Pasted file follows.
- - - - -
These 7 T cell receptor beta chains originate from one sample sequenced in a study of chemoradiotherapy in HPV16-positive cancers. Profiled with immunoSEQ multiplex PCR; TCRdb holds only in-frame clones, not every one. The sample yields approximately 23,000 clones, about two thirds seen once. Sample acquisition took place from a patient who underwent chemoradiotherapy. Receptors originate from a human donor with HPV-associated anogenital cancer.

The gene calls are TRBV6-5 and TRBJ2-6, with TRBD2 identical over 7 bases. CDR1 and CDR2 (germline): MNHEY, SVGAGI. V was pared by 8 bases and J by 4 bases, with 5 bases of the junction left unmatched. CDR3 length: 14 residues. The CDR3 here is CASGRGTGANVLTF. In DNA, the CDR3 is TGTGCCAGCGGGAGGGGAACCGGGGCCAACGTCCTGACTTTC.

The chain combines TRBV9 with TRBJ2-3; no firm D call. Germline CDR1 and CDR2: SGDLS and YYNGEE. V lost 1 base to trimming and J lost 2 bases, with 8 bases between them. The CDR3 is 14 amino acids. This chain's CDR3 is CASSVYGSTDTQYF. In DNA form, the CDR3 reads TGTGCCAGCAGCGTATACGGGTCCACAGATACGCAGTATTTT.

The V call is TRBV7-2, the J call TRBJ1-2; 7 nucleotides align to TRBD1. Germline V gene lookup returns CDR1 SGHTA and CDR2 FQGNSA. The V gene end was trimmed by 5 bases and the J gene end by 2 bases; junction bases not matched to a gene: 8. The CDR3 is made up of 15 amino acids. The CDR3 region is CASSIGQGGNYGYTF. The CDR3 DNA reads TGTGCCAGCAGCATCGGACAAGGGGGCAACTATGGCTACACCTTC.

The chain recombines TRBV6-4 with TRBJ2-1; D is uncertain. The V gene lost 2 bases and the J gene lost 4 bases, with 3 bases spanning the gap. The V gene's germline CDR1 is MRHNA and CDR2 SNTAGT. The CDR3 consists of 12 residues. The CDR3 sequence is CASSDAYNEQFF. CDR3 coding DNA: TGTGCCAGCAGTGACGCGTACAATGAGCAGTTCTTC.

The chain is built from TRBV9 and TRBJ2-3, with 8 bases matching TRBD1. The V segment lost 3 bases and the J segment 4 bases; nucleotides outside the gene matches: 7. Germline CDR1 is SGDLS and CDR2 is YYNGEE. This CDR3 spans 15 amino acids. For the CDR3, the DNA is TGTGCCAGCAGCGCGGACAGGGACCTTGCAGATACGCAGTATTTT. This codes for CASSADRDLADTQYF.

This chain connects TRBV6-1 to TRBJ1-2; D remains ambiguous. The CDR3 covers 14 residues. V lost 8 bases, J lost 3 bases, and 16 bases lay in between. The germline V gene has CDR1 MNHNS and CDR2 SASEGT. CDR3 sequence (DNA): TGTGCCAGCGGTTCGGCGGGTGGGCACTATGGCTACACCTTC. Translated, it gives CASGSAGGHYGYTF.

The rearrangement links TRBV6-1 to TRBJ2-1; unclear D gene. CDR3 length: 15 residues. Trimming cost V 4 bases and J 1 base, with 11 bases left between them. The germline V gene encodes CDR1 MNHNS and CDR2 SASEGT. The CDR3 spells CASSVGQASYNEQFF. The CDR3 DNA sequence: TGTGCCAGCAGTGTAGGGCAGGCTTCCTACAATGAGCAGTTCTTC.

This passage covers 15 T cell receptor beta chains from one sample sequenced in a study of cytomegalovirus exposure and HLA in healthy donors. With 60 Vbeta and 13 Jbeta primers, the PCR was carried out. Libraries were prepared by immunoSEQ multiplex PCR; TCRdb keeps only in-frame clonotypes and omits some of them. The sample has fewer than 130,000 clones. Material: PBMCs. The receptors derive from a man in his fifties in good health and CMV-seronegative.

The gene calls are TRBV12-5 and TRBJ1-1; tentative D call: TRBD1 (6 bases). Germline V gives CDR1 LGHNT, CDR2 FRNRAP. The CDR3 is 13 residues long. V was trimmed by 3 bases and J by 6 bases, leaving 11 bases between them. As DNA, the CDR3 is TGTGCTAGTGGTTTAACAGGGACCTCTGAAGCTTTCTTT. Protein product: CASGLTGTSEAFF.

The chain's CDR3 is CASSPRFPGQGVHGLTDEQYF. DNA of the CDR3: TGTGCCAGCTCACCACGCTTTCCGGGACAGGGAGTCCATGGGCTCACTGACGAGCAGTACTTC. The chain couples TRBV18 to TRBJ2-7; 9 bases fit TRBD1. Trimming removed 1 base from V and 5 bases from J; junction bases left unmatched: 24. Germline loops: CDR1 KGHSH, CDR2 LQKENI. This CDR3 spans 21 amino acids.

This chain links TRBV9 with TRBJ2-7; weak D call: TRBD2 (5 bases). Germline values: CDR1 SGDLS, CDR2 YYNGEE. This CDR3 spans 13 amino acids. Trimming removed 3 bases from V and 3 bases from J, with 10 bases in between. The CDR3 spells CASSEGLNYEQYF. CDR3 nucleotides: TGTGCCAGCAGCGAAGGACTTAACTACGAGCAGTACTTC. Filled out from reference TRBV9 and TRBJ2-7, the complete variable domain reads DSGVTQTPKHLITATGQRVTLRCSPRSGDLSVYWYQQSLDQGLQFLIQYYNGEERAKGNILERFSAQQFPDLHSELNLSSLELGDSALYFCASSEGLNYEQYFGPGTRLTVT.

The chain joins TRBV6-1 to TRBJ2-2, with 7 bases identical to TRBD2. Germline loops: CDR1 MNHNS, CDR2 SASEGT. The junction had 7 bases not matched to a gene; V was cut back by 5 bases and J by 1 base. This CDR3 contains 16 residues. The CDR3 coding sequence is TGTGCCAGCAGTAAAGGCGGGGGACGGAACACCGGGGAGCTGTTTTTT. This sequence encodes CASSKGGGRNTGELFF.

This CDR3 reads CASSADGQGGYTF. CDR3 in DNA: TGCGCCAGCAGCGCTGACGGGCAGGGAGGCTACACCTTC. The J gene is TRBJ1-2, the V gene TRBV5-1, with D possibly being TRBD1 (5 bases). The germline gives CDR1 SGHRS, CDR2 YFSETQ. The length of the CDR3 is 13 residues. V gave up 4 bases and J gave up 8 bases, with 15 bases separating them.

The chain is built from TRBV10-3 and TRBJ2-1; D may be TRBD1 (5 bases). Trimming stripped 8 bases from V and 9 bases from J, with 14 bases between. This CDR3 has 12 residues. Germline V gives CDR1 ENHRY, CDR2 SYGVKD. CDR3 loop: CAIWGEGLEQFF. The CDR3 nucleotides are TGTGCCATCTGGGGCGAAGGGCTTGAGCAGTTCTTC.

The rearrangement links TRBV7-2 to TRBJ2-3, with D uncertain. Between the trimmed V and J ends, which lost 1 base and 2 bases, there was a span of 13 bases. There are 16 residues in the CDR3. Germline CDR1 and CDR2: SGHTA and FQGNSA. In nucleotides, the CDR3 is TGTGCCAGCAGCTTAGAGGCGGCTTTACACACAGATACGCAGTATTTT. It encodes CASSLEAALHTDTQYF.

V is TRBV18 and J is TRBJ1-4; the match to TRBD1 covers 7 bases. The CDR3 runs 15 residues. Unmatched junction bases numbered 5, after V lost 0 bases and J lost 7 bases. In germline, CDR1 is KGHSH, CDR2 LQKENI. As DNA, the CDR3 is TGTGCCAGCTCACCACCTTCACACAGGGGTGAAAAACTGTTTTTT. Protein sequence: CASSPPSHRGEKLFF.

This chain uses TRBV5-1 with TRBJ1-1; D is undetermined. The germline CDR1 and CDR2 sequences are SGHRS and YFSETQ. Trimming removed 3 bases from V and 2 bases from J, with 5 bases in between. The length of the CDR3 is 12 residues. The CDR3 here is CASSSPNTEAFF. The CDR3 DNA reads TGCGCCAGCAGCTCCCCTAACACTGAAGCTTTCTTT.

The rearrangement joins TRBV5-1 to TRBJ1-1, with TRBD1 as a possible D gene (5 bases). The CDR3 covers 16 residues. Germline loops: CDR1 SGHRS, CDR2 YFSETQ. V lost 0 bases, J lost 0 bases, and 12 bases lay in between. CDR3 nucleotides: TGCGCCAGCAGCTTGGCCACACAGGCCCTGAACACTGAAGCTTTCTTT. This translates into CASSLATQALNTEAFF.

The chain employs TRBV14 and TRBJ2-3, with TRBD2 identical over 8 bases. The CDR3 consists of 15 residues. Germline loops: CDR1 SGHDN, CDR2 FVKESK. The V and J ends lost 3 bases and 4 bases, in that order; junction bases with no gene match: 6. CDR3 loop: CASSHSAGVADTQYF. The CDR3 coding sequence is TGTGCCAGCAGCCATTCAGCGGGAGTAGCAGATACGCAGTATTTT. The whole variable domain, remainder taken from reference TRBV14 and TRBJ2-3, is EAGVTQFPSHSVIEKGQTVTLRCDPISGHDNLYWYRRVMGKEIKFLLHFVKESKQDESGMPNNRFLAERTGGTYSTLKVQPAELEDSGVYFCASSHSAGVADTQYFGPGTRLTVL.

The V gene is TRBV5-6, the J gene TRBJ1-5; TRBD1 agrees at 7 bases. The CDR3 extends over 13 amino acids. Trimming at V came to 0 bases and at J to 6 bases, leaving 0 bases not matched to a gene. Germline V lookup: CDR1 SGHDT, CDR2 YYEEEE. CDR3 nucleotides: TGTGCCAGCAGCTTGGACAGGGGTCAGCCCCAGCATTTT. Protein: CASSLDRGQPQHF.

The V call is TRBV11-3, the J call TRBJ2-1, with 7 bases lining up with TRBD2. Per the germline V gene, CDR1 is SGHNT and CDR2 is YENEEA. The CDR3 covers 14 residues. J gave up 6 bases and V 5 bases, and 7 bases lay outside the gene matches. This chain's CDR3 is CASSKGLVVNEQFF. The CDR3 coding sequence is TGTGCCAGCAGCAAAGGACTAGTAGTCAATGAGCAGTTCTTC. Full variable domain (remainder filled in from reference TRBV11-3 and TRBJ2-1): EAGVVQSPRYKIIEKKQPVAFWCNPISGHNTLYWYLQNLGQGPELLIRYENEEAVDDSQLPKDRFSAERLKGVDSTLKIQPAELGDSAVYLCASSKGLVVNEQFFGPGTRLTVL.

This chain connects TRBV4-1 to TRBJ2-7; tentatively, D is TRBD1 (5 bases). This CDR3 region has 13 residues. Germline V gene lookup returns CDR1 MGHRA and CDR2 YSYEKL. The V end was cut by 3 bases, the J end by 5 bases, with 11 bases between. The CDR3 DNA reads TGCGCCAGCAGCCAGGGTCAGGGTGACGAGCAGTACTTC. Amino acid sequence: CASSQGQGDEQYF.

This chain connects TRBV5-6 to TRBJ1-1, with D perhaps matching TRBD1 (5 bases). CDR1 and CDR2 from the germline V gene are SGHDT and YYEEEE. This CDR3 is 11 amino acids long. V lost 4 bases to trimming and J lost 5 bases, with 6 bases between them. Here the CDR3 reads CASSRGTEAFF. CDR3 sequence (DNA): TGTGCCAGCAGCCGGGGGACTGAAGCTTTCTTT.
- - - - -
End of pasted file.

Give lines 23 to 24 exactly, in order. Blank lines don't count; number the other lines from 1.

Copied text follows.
This chain connects TRBV4-1 to TRBJ2-7; tentatively, D is TRBD1 (5 bases). This CDR3 region has 13 residues. Germline V gene lookup returns CDR1 MGHRA and CDR2 YSYEKL. The V end was cut by 3 bases, the J end by 5 bases, with 11 bases between. The CDR3 DNA reads TGCGCCAGCAGCCAGGGTCAGGGTGACGAGCAGTACTTC. Amino acid sequence: CASSQGQGDEQYF.

This chain connects TRBV5-6 to TRBJ1-1, with D perhaps matching TRBD1 (5 bases). CDR1 and CDR2 from the germline V gene are SGHDT and YYEEEE. This CDR3 is 11 amino acids long. V lost 4 bases to trimming and J lost 5 bases, with 6 bases between them. Here the CDR3 reads CASSRGTEAFF. CDR3 sequence (DNA): TGTGCCAGCAGCCGGGGGACTGAAGCTTTCTTT.